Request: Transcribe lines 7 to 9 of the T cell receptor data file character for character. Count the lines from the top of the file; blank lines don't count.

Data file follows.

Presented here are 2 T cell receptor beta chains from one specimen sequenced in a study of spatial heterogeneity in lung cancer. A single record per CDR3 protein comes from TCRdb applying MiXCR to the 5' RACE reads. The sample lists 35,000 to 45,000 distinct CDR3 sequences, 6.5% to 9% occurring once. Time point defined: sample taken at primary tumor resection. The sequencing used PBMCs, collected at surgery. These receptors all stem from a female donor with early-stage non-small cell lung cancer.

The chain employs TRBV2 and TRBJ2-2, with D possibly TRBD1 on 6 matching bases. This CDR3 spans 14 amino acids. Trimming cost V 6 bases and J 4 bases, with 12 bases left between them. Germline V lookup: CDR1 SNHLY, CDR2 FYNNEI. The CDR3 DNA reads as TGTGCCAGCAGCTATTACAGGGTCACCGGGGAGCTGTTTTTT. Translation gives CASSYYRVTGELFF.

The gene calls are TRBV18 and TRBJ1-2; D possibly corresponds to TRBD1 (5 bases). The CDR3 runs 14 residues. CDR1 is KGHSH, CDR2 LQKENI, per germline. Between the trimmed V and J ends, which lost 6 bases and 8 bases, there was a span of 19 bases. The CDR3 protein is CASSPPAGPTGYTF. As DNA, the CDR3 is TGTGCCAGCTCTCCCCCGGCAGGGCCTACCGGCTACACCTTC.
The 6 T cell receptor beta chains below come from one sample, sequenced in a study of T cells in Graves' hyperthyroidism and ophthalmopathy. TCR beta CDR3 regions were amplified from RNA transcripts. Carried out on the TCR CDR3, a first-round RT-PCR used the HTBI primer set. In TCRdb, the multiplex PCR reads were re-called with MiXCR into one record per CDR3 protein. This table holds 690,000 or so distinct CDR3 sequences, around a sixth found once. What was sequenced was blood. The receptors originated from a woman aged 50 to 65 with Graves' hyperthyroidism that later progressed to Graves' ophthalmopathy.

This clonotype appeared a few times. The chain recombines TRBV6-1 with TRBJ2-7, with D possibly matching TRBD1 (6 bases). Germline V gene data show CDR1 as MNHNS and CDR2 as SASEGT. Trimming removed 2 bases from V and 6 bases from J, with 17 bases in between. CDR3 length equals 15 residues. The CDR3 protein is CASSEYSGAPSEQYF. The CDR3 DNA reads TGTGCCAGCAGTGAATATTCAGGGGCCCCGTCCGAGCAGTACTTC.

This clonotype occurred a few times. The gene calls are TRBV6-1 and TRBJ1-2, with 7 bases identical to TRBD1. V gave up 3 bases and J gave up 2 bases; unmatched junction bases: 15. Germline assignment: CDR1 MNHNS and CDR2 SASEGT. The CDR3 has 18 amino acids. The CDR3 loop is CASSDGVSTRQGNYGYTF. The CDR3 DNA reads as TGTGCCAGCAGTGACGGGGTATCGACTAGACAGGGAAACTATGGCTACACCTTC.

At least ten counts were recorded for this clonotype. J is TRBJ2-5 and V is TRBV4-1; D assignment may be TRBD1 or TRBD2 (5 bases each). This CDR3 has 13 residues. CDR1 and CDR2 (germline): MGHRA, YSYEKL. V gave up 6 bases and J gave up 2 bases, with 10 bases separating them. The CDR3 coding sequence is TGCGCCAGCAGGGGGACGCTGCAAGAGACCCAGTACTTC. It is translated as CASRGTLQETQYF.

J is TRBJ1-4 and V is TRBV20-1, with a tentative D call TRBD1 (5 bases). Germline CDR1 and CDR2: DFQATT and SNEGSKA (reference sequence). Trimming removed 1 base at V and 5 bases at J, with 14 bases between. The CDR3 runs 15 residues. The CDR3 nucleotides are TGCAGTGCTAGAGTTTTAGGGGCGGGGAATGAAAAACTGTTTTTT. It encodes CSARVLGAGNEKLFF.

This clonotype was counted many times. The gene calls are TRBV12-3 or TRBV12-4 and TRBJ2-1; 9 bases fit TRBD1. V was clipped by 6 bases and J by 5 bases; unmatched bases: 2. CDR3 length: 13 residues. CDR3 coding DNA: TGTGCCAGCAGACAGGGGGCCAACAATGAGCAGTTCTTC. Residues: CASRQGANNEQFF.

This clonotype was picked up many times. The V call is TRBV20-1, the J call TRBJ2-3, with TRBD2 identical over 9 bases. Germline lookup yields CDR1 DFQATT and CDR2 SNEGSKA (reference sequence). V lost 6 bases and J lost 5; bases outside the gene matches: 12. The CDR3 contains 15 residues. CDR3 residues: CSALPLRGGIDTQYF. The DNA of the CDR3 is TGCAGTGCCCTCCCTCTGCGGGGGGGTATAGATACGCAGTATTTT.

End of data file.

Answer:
At least ten counts were recorded for this clonotype. J is TRBJ2-5 and V is TRBV4-1; D assignment may be TRBD1 or TRBD2 (5 bases each). This CDR3 has 13 residues. CDR1 and CDR2 (germline): MGHRA, YSYEKL. V gave up 6 bases and J gave up 2 bases, with 10 bases separating them. The CDR3 coding sequence is TGCGCCAGCAGGGGGACGCTGCAAGAGACCCAGTACTTC. It is translated as CASRGTLQETQYF.

J is TRBJ1-4 and V is TRBV20-1, with a tentative D call TRBD1 (5 bases). Germline CDR1 and CDR2: DFQATT and SNEGSKA (reference sequence). Trimming removed 1 base at V and 5 bases at J, with 14 bases between. The CDR3 runs 15 residues. The CDR3 nucleotides are TGCAGTGCTAGAGTTTTAGGGGCGGGGAATGAAAAACTGTTTTTT. It encodes CSARVLGAGNEKLFF.

This clonotype was counted many times. The gene calls are TRBV12-3 or TRBV12-4 and TRBJ2-1; 9 bases fit TRBD1. V was clipped by 6 bases and J by 5 bases; unmatched bases: 2. CDR3 length: 13 residues. CDR3 coding DNA: TGTGCCAGCAGACAGGGGGCCAACAATGAGCAGTTCTTC. Residues: CASRQGANNEQFF.